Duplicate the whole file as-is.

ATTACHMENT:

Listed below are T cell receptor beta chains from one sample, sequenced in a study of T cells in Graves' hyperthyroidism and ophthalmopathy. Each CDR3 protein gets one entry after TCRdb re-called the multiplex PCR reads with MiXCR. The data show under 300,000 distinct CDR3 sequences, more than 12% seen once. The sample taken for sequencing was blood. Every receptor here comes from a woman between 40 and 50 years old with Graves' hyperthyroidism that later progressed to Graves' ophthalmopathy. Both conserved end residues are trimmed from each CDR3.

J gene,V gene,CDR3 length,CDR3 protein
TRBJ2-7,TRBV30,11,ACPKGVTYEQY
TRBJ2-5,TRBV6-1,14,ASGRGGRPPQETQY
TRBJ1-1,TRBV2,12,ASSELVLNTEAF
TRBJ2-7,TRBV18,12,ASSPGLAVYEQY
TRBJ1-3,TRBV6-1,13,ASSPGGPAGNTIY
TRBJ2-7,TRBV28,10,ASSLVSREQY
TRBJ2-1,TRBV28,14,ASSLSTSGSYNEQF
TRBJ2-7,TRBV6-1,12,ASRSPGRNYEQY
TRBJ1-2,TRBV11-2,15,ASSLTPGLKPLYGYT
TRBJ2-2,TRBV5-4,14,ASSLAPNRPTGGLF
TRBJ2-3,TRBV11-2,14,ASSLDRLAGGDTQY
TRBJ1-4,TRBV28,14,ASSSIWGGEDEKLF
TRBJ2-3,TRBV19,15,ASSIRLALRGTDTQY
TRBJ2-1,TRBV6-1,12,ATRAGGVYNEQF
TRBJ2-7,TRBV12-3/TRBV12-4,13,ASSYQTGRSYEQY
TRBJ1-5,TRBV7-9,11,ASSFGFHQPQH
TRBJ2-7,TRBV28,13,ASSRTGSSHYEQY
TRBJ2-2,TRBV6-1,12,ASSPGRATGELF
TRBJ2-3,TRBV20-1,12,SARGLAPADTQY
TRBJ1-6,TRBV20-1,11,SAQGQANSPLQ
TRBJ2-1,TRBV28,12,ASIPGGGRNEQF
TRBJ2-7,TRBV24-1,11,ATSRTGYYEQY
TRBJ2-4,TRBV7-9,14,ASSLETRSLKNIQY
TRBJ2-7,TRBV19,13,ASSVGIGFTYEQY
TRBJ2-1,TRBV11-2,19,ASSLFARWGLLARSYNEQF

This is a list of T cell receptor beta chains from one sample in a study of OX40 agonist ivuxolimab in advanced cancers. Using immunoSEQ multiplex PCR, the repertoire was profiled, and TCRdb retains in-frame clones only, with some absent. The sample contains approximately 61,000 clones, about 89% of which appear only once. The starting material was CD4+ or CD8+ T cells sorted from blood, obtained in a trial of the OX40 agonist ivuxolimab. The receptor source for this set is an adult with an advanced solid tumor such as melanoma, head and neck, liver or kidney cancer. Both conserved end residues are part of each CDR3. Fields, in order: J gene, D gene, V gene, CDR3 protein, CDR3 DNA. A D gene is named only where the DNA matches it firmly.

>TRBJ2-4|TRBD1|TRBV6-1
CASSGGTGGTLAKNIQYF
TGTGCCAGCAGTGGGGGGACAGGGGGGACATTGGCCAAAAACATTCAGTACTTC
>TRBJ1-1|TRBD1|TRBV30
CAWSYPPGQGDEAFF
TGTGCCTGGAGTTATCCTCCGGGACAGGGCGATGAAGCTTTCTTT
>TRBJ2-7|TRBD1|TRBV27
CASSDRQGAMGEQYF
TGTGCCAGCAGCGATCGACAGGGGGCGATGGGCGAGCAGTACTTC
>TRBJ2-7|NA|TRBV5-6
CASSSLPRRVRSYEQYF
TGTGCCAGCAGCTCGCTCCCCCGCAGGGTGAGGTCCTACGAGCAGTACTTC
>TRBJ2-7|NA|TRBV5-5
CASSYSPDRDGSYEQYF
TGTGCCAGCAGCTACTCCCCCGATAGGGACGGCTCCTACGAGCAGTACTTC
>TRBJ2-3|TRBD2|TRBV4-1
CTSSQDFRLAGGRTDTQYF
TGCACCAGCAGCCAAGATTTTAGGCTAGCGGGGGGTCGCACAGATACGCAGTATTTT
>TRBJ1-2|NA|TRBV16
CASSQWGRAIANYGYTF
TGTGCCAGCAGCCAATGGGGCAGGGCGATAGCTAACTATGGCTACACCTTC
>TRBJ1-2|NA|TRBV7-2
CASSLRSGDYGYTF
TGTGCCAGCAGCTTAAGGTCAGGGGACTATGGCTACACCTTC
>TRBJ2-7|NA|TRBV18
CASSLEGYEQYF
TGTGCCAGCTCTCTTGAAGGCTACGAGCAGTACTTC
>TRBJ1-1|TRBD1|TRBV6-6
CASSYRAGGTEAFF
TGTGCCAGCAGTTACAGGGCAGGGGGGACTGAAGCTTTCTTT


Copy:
Listed below are T cell receptor beta chains from one sample, sequenced in a study of T cells in Graves' hyperthyroidism and ophthalmopathy. Each CDR3 protein gets one entry after TCRdb re-called the multiplex PCR reads with MiXCR. The data show under 300,000 distinct CDR3 sequences, more than 12% seen once. The sample taken for sequencing was blood. Every receptor here comes from a woman between 40 and 50 years old with Graves' hyperthyroidism that later progressed to Graves' ophthalmopathy. Both conserved end residues are trimmed from each CDR3.

J gene,V gene,CDR3 length,CDR3 protein
TRBJ2-7,TRBV30,11,ACPKGVTYEQY
TRBJ2-5,TRBV6-1,14,ASGRGGRPPQETQY
TRBJ1-1,TRBV2,12,ASSELVLNTEAF
TRBJ2-7,TRBV18,12,ASSPGLAVYEQY
TRBJ1-3,TRBV6-1,13,ASSPGGPAGNTIY
TRBJ2-7,TRBV28,10,ASSLVSREQY
TRBJ2-1,TRBV28,14,ASSLSTSGSYNEQF
TRBJ2-7,TRBV6-1,12,ASRSPGRNYEQY
TRBJ1-2,TRBV11-2,15,ASSLTPGLKPLYGYT
TRBJ2-2,TRBV5-4,14,ASSLAPNRPTGGLF
TRBJ2-3,TRBV11-2,14,ASSLDRLAGGDTQY
TRBJ1-4,TRBV28,14,ASSSIWGGEDEKLF
TRBJ2-3,TRBV19,15,ASSIRLALRGTDTQY
TRBJ2-1,TRBV6-1,12,ATRAGGVYNEQF
TRBJ2-7,TRBV12-3/TRBV12-4,13,ASSYQTGRSYEQY
TRBJ1-5,TRBV7-9,11,ASSFGFHQPQH
TRBJ2-7,TRBV28,13,ASSRTGSSHYEQY
TRBJ2-2,TRBV6-1,12,ASSPGRATGELF
TRBJ2-3,TRBV20-1,12,SARGLAPADTQY
TRBJ1-6,TRBV20-1,11,SAQGQANSPLQ
TRBJ2-1,TRBV28,12,ASIPGGGRNEQF
TRBJ2-7,TRBV24-1,11,ATSRTGYYEQY
TRBJ2-4,TRBV7-9,14,ASSLETRSLKNIQY
TRBJ2-7,TRBV19,13,ASSVGIGFTYEQY
TRBJ2-1,TRBV11-2,19,ASSLFARWGLLARSYNEQF

This is a list of T cell receptor beta chains from one sample in a study of OX40 agonist ivuxolimab in advanced cancers. Using immunoSEQ multiplex PCR, the repertoire was profiled, and TCRdb retains in-frame clones only, with some absent. The sample contains approximately 61,000 clones, about 89% of which appear only once. The starting material was CD4+ or CD8+ T cells sorted from blood, obtained in a trial of the OX40 agonist ivuxolimab. The receptor source for this set is an adult with an advanced solid tumor such as melanoma, head and neck, liver or kidney cancer. Both conserved end residues are part of each CDR3. Fields, in order: J gene, D gene, V gene, CDR3 protein, CDR3 DNA. A D gene is named only where the DNA matches it firmly.

>TRBJ2-4|TRBD1|TRBV6-1
CASSGGTGGTLAKNIQYF
TGTGCCAGCAGTGGGGGGACAGGGGGGACATTGGCCAAAAACATTCAGTACTTC
>TRBJ1-1|TRBD1|TRBV30
CAWSYPPGQGDEAFF
TGTGCCTGGAGTTATCCTCCGGGACAGGGCGATGAAGCTTTCTTT
>TRBJ2-7|TRBD1|TRBV27
CASSDRQGAMGEQYF
TGTGCCAGCAGCGATCGACAGGGGGCGATGGGCGAGCAGTACTTC
>TRBJ2-7|NA|TRBV5-6
CASSSLPRRVRSYEQYF
TGTGCCAGCAGCTCGCTCCCCCGCAGGGTGAGGTCCTACGAGCAGTACTTC
>TRBJ2-7|NA|TRBV5-5
CASSYSPDRDGSYEQYF
TGTGCCAGCAGCTACTCCCCCGATAGGGACGGCTCCTACGAGCAGTACTTC
>TRBJ2-3|TRBD2|TRBV4-1
CTSSQDFRLAGGRTDTQYF
TGCACCAGCAGCCAAGATTTTAGGCTAGCGGGGGGTCGCACAGATACGCAGTATTTT
>TRBJ1-2|NA|TRBV16
CASSQWGRAIANYGYTF
TGTGCCAGCAGCCAATGGGGCAGGGCGATAGCTAACTATGGCTACACCTTC
>TRBJ1-2|NA|TRBV7-2
CASSLRSGDYGYTF
TGTGCCAGCAGCTTAAGGTCAGGGGACTATGGCTACACCTTC
>TRBJ2-7|NA|TRBV18
CASSLEGYEQYF
TGTGCCAGCTCTCTTGAAGGCTACGAGCAGTACTTC
>TRBJ1-1|TRBD1|TRBV6-6
CASSYRAGGTEAFF
TGTGCCAGCAGTTACAGGGCAGGGGGGACTGAAGCTTTCTTT